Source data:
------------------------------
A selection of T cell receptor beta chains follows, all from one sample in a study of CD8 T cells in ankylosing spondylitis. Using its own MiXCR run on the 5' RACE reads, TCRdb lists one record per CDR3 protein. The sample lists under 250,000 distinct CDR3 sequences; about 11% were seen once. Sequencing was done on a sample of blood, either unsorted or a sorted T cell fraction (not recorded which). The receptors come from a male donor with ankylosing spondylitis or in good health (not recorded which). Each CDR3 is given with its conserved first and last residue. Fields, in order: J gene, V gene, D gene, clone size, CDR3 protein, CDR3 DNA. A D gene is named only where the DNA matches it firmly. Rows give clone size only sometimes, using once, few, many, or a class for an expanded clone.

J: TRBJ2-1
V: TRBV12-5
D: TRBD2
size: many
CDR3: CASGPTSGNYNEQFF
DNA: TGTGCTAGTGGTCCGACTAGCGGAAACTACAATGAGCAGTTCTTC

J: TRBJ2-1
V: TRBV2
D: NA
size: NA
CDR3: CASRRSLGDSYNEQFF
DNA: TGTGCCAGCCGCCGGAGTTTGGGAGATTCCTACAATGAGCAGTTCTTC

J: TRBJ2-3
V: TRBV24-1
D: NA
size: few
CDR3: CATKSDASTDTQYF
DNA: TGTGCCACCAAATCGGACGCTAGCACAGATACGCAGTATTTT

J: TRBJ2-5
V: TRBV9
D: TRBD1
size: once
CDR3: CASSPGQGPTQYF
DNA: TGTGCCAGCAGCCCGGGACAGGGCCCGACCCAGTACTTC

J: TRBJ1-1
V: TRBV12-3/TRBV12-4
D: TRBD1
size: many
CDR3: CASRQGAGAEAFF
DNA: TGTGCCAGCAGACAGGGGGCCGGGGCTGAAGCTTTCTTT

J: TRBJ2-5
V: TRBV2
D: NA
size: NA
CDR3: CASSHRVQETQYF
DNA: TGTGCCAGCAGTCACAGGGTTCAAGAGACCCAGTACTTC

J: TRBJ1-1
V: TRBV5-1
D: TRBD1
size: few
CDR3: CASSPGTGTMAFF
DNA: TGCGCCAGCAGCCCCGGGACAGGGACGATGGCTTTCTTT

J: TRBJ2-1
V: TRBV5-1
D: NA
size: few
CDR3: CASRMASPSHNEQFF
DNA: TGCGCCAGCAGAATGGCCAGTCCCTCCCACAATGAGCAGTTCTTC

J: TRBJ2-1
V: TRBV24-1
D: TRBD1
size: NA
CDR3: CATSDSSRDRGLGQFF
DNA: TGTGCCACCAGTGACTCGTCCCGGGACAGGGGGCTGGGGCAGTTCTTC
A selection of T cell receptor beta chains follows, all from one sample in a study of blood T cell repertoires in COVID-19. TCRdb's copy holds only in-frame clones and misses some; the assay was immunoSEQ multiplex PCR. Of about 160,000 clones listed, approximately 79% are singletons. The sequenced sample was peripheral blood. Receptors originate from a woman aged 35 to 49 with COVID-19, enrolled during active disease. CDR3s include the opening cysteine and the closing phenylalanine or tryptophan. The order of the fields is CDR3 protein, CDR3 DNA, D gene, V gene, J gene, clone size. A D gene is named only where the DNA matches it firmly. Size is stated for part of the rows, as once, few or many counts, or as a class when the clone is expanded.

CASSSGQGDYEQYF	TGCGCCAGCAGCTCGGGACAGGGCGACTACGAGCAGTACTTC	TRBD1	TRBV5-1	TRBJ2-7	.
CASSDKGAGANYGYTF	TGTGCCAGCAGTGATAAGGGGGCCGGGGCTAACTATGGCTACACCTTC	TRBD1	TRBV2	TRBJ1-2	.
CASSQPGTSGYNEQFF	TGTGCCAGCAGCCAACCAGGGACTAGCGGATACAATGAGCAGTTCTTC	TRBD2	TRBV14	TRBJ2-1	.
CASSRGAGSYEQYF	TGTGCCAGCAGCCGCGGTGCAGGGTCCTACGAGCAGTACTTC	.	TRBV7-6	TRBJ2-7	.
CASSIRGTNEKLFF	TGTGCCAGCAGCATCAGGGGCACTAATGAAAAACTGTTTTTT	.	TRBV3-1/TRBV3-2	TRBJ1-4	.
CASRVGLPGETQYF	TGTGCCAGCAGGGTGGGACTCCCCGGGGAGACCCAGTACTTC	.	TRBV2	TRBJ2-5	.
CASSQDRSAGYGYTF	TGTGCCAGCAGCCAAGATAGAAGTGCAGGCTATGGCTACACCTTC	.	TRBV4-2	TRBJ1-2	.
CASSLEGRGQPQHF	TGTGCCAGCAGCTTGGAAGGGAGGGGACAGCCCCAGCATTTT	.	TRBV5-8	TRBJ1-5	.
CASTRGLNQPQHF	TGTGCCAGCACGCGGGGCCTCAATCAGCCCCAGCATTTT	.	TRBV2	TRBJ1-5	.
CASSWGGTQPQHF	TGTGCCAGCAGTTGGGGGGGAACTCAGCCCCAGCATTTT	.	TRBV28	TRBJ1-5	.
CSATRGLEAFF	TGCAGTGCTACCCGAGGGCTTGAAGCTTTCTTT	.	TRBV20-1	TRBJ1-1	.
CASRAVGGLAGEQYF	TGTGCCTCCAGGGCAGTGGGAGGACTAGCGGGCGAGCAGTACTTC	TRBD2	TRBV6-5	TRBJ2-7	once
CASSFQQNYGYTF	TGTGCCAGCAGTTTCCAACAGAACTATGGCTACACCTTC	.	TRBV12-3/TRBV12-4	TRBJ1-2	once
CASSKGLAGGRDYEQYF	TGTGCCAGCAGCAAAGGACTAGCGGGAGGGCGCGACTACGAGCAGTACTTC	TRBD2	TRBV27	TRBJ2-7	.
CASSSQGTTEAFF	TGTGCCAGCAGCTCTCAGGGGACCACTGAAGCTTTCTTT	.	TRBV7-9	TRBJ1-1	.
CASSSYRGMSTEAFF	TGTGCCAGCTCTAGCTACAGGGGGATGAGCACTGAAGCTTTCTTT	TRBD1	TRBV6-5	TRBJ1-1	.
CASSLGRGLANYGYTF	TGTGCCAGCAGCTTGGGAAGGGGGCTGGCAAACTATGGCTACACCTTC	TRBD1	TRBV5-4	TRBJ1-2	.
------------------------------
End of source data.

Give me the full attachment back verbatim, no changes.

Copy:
A selection of T cell receptor beta chains follows, all from one sample in a study of CD8 T cells in ankylosing spondylitis. Using its own MiXCR run on the 5' RACE reads, TCRdb lists one record per CDR3 protein. The sample lists under 250,000 distinct CDR3 sequences; about 11% were seen once. Sequencing was done on a sample of blood, either unsorted or a sorted T cell fraction (not recorded which). The receptors come from a male donor with ankylosing spondylitis or in good health (not recorded which). Each CDR3 is given with its conserved first and last residue. Fields, in order: J gene, V gene, D gene, clone size, CDR3 protein, CDR3 DNA. A D gene is named only where the DNA matches it firmly. Rows give clone size only sometimes, using once, few, many, or a class for an expanded clone.

J: TRBJ2-1
V: TRBV12-5
D: TRBD2
size: many
CDR3: CASGPTSGNYNEQFF
DNA: TGTGCTAGTGGTCCGACTAGCGGAAACTACAATGAGCAGTTCTTC

J: TRBJ2-1
V: TRBV2
D: NA
size: NA
CDR3: CASRRSLGDSYNEQFF
DNA: TGTGCCAGCCGCCGGAGTTTGGGAGATTCCTACAATGAGCAGTTCTTC

J: TRBJ2-3
V: TRBV24-1
D: NA
size: few
CDR3: CATKSDASTDTQYF
DNA: TGTGCCACCAAATCGGACGCTAGCACAGATACGCAGTATTTT

J: TRBJ2-5
V: TRBV9
D: TRBD1
size: once
CDR3: CASSPGQGPTQYF
DNA: TGTGCCAGCAGCCCGGGACAGGGCCCGACCCAGTACTTC

J: TRBJ1-1
V: TRBV12-3/TRBV12-4
D: TRBD1
size: many
CDR3: CASRQGAGAEAFF
DNA: TGTGCCAGCAGACAGGGGGCCGGGGCTGAAGCTTTCTTT

J: TRBJ2-5
V: TRBV2
D: NA
size: NA
CDR3: CASSHRVQETQYF
DNA: TGTGCCAGCAGTCACAGGGTTCAAGAGACCCAGTACTTC

J: TRBJ1-1
V: TRBV5-1
D: TRBD1
size: few
CDR3: CASSPGTGTMAFF
DNA: TGCGCCAGCAGCCCCGGGACAGGGACGATGGCTTTCTTT

J: TRBJ2-1
V: TRBV5-1
D: NA
size: few
CDR3: CASRMASPSHNEQFF
DNA: TGCGCCAGCAGAATGGCCAGTCCCTCCCACAATGAGCAGTTCTTC

J: TRBJ2-1
V: TRBV24-1
D: TRBD1
size: NA
CDR3: CATSDSSRDRGLGQFF
DNA: TGTGCCACCAGTGACTCGTCCCGGGACAGGGGGCTGGGGCAGTTCTTC
A selection of T cell receptor beta chains follows, all from one sample in a study of blood T cell repertoires in COVID-19. TCRdb's copy holds only in-frame clones and misses some; the assay was immunoSEQ multiplex PCR. Of about 160,000 clones listed, approximately 79% are singletons. The sequenced sample was peripheral blood. Receptors originate from a woman aged 35 to 49 with COVID-19, enrolled during active disease. CDR3s include the opening cysteine and the closing phenylalanine or tryptophan. The order of the fields is CDR3 protein, CDR3 DNA, D gene, V gene, J gene, clone size. A D gene is named only where the DNA matches it firmly. Size is stated for part of the rows, as once, few or many counts, or as a class when the clone is expanded.

CASSSGQGDYEQYF	TGCGCCAGCAGCTCGGGACAGGGCGACTACGAGCAGTACTTC	TRBD1	TRBV5-1	TRBJ2-7	.
CASSDKGAGANYGYTF	TGTGCCAGCAGTGATAAGGGGGCCGGGGCTAACTATGGCTACACCTTC	TRBD1	TRBV2	TRBJ1-2	.
CASSQPGTSGYNEQFF	TGTGCCAGCAGCCAACCAGGGACTAGCGGATACAATGAGCAGTTCTTC	TRBD2	TRBV14	TRBJ2-1	.
CASSRGAGSYEQYF	TGTGCCAGCAGCCGCGGTGCAGGGTCCTACGAGCAGTACTTC	.	TRBV7-6	TRBJ2-7	.
CASSIRGTNEKLFF	TGTGCCAGCAGCATCAGGGGCACTAATGAAAAACTGTTTTTT	.	TRBV3-1/TRBV3-2	TRBJ1-4	.
CASRVGLPGETQYF	TGTGCCAGCAGGGTGGGACTCCCCGGGGAGACCCAGTACTTC	.	TRBV2	TRBJ2-5	.
CASSQDRSAGYGYTF	TGTGCCAGCAGCCAAGATAGAAGTGCAGGCTATGGCTACACCTTC	.	TRBV4-2	TRBJ1-2	.
CASSLEGRGQPQHF	TGTGCCAGCAGCTTGGAAGGGAGGGGACAGCCCCAGCATTTT	.	TRBV5-8	TRBJ1-5	.
CASTRGLNQPQHF	TGTGCCAGCACGCGGGGCCTCAATCAGCCCCAGCATTTT	.	TRBV2	TRBJ1-5	.
CASSWGGTQPQHF	TGTGCCAGCAGTTGGGGGGGAACTCAGCCCCAGCATTTT	.	TRBV28	TRBJ1-5	.
CSATRGLEAFF	TGCAGTGCTACCCGAGGGCTTGAAGCTTTCTTT	.	TRBV20-1	TRBJ1-1	.
CASRAVGGLAGEQYF	TGTGCCTCCAGGGCAGTGGGAGGACTAGCGGGCGAGCAGTACTTC	TRBD2	TRBV6-5	TRBJ2-7	once
CASSFQQNYGYTF	TGTGCCAGCAGTTTCCAACAGAACTATGGCTACACCTTC	.	TRBV12-3/TRBV12-4	TRBJ1-2	once
CASSKGLAGGRDYEQYF	TGTGCCAGCAGCAAAGGACTAGCGGGAGGGCGCGACTACGAGCAGTACTTC	TRBD2	TRBV27	TRBJ2-7	.
CASSSQGTTEAFF	TGTGCCAGCAGCTCTCAGGGGACCACTGAAGCTTTCTTT	.	TRBV7-9	TRBJ1-1	.
CASSSYRGMSTEAFF	TGTGCCAGCTCTAGCTACAGGGGGATGAGCACTGAAGCTTTCTTT	TRBD1	TRBV6-5	TRBJ1-1	.
CASSLGRGLANYGYTF	TGTGCCAGCAGCTTGGGAAGGGGGCTGGCAAACTATGGCTACACCTTC	TRBD1	TRBV5-4	TRBJ1-2	.